My coffee shop is not unusual in selling CBD products. In New York, and all over the country, you can find CBD oil in convenience stores, CBD vapes in smoke shops, and CBD tinctures and topical creams in beauty stores. You can buy CBD dog treats in Chicago, a $700 CBD couples massage in Philadelphia, and CBD chocolate chip cookies in Miami. CBD is also being combined with ice cream, savory snacks, and cocktails. Even Coca-Cola is reportedly working on a CBD-infused beverage.
CBD is derived by growing cannabis, drying it out, pulverizing it, and then, often, using a rotary evaporator filled with an ethanol solvent to extract the CBD. (There are some other methods, but the ethanol one is common.) It’s a pretty old and fairly low-tech technique, but it’s effective. What you end up with is, hopefully, about 99 percent pure CBD in the form of white powder, which is called CBD isolate. (Some CBD is billed as “full spectrum,” which means it contains other things from the cannabis plant, like a bunch of other cannabinoids, but there’s no formal definition for full spectrum.)
As marijuana is legalized in more and more states, the wellness world has whipped itself into a frenzy over a non-intoxicating cannabis derivative called cannabidiol. CBD products can be found on the internet and in health-food stores, wellness catalogs and even bookstores. (A bookstore in downtown Boulder, Colorado, displays a case of CBD products between the cash register and the stacks of new releases.) Celebrities like Gwyneth Paltrow, disgraced cyclist1 Floyd Landis and former Denver Broncos quarterback Jake Plummer are all touting CBD products, and according to Bon Appétit, CBD-infused lattes have become “the wellness world’s new favorite drink.”
All this talk about THC lands us nicely in the whole “Full Spectrum vs. Pure Isolate” debate. Once you begin shopping for CBD products, you’ll notice a lot of jargon that gets thrown around without much explanation. Now that we’ve introduced THC into the conversation, we can talk about the difference between, and relative benefits of, Full Spectrum CBD and CBD Isolate (and the lesser-known contender: Broad Spectrum).
CBD was first discovered in 1940 by Roger Adams, a prominent organic chemist at the University of Illinois. Shortly thereafter, other scientists began testing isolated cannabinoids on lab animals; notably, Walter S. Loewe ran trials on mice and rabbits with the cannabinoids THC, CBD and CBN. He found that CBD produced no observable effects in the animals’ behavior while THC caused, what he called, a “central excitant action” in rabbits. Despite science’s movement forward, scientists were completely unaware of the cannabinoids’ chemical structure, so no one could tell which specific compound resulted in which effect.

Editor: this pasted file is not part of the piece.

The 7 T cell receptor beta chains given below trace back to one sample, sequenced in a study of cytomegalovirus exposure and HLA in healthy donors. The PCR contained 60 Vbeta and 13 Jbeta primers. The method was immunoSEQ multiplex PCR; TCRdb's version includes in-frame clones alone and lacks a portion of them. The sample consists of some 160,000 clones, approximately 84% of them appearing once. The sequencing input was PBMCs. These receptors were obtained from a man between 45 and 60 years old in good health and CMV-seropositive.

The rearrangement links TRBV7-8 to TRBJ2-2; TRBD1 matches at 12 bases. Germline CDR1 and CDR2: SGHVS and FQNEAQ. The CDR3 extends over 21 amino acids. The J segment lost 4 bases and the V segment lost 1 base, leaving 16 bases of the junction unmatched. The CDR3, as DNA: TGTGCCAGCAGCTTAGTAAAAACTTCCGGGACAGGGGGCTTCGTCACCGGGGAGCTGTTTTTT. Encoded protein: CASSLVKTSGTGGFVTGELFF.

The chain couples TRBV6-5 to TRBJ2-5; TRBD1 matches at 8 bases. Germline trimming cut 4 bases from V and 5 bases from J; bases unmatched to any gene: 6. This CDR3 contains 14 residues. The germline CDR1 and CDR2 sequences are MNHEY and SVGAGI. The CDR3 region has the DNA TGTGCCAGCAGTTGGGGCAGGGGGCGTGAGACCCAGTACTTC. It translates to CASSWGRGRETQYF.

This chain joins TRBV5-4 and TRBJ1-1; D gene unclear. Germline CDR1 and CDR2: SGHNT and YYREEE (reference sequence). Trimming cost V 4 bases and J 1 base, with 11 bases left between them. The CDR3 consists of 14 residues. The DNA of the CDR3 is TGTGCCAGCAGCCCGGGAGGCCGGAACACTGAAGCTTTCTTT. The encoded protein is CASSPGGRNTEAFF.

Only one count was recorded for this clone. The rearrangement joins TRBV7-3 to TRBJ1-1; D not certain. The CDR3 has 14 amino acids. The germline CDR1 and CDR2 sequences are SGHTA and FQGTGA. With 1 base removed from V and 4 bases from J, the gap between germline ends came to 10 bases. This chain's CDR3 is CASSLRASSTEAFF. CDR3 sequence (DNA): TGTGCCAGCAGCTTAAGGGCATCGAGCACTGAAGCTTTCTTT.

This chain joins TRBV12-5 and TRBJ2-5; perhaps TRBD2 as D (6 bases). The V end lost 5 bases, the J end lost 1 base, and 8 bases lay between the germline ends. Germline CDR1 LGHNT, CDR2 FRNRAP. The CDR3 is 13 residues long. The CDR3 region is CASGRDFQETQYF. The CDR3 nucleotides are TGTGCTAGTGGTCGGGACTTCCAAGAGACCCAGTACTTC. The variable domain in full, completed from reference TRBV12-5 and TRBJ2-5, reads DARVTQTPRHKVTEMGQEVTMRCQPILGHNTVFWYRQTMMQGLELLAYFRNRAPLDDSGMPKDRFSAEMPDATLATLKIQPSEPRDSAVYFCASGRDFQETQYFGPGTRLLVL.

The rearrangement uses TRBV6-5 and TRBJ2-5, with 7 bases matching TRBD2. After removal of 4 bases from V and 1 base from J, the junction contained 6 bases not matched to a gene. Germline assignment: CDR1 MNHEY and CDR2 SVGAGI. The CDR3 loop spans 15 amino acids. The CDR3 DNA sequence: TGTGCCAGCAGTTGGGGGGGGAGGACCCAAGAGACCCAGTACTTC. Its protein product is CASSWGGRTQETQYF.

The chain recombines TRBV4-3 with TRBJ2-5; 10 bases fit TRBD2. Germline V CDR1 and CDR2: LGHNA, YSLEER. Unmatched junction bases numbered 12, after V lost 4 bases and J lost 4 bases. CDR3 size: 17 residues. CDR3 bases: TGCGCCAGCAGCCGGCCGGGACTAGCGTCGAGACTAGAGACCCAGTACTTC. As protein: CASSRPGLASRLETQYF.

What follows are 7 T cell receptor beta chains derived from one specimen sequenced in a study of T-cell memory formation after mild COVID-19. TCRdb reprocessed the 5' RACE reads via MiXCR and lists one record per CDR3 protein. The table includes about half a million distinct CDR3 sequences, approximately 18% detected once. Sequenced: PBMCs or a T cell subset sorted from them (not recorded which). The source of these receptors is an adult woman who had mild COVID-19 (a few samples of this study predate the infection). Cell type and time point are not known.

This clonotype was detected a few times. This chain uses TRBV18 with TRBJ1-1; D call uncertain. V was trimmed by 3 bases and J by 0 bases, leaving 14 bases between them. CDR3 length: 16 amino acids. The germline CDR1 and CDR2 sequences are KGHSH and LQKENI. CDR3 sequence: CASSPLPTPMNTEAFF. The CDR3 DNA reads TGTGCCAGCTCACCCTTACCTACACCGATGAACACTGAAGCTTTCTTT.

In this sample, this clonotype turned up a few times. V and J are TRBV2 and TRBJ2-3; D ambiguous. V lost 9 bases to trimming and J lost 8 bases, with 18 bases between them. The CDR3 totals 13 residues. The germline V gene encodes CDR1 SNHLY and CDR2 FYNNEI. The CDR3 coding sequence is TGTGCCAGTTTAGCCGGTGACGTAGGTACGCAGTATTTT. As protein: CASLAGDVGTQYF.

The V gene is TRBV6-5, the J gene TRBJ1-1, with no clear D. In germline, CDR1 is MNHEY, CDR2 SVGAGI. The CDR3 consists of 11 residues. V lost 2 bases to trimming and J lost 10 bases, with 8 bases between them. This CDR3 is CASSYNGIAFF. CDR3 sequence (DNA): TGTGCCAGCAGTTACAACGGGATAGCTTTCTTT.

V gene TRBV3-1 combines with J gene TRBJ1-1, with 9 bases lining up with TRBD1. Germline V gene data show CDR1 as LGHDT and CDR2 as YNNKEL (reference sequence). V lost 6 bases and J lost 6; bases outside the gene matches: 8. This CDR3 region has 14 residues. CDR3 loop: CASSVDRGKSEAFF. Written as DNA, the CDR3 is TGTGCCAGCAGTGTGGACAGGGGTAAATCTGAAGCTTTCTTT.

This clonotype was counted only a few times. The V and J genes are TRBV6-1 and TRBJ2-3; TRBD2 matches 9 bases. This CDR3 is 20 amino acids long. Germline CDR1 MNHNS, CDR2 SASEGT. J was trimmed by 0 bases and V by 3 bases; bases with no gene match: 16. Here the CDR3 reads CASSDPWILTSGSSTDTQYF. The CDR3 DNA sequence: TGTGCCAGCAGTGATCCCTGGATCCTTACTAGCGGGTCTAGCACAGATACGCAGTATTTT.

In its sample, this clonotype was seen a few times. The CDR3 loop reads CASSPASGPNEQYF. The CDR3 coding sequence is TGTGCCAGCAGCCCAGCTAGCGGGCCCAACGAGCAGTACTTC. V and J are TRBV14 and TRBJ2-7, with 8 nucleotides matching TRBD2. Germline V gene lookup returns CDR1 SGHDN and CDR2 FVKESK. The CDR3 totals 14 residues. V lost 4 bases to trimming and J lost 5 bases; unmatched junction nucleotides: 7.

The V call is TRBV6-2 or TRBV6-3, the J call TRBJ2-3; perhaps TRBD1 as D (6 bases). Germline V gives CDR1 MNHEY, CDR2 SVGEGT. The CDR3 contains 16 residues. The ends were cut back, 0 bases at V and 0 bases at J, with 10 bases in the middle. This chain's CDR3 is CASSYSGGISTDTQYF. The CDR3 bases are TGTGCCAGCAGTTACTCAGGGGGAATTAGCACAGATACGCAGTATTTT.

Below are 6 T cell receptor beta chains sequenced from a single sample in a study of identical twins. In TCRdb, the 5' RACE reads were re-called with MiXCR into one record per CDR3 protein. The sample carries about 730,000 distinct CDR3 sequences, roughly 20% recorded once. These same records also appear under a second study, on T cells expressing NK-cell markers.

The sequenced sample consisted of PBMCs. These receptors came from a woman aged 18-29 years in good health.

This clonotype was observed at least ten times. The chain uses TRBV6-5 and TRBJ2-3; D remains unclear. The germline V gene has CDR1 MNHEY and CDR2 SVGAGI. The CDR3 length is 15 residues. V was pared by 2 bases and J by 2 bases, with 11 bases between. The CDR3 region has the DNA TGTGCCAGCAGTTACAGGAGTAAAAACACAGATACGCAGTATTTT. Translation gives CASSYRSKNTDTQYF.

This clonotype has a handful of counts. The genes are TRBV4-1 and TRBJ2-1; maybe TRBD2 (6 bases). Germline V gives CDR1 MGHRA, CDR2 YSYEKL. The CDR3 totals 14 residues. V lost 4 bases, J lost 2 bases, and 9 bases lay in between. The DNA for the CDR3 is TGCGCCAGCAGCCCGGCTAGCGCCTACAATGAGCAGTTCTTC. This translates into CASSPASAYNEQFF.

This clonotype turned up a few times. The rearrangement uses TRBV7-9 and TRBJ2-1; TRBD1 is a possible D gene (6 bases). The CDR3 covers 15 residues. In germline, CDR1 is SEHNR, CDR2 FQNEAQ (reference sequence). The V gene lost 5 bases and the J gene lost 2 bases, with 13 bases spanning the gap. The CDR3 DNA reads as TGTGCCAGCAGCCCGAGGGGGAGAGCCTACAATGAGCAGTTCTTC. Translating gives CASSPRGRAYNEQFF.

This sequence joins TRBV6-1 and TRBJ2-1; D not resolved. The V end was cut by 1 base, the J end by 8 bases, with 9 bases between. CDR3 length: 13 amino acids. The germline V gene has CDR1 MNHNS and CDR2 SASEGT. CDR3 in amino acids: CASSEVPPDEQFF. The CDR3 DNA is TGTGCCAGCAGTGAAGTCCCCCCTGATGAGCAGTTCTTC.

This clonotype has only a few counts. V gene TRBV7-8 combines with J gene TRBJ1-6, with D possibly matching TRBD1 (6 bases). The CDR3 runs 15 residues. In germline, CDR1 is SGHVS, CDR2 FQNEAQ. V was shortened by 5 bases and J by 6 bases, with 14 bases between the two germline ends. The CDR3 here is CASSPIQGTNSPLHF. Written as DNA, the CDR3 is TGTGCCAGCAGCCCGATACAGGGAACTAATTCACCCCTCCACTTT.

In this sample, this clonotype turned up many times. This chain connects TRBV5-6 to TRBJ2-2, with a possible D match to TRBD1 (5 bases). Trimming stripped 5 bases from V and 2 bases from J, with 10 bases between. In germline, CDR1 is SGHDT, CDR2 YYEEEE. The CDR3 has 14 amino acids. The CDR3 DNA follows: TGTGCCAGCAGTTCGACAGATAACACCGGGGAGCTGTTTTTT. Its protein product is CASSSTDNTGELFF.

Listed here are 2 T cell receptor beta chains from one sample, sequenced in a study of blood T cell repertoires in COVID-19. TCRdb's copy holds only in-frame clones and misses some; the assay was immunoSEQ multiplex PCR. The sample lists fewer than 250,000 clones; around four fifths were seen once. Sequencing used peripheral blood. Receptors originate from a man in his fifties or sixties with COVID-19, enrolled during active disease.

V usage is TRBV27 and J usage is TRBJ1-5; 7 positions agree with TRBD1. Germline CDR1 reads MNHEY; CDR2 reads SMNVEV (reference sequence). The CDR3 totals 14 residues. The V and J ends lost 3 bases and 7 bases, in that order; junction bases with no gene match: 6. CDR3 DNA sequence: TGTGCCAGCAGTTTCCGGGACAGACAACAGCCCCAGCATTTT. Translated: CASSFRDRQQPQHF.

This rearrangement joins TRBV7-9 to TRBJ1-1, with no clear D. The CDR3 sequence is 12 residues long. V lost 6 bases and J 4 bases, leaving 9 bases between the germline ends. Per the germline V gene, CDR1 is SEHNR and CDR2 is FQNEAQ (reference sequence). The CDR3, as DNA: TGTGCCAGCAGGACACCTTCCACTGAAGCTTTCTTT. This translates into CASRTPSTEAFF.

What makes CBD so appealing is that it’s non-intoxicating, so it won’t get you high, though it “is technically psychoactive, because it can influence things like anxiety,” Jikomes said. Although much of the marketing blitz around CBD centers on the fact that you can take it without getting stoned, there isn’t much research looking at the effects of CBD when used in isolation, with a couple of exceptions. One is the use of CBD to treat seizures: CBD is the active ingredient in the only cannabis product that the Food and Drug Administration has signed off on — a drug called Epidiolex, which is approved for treating two rare forms of epilepsy. Animal models and a few human studies suggest that CBD can help with anxiety, but those are the only conditions with much research on CBD in isolation.
"Cannabinoids have been found to have antioxidant properties, unrelated to NMDA receptor antagonism. This new found property makes cannabinoids useful in the treatment and prophylaxis of wide variety of oxidation associated diseases, such as ischemic, age-related, inflammatory and autoimmune diseases. The cannabinoids are found to have particular application as neuroprotectants, for example in limiting neurological damage following ischemic insults, such as stroke and trauma, or in the treatment of neurodegenerative diseases, such as Alzheimer's disease, Parkinson's disease and HIV dementia.
For this study, 24 people with social anxiety disorder received either 600 milligrams (mg) of CBD or a placebo an hour and a half before performing a simulated public speaking test. Additionally, 12 other people with social anxiety disorder performed the same test without receiving any CBD treatment. Results revealed that pre-treatment with CBD significantly reduced anxiety, cognitive impairment, and discomfort while participants were delivering their speech.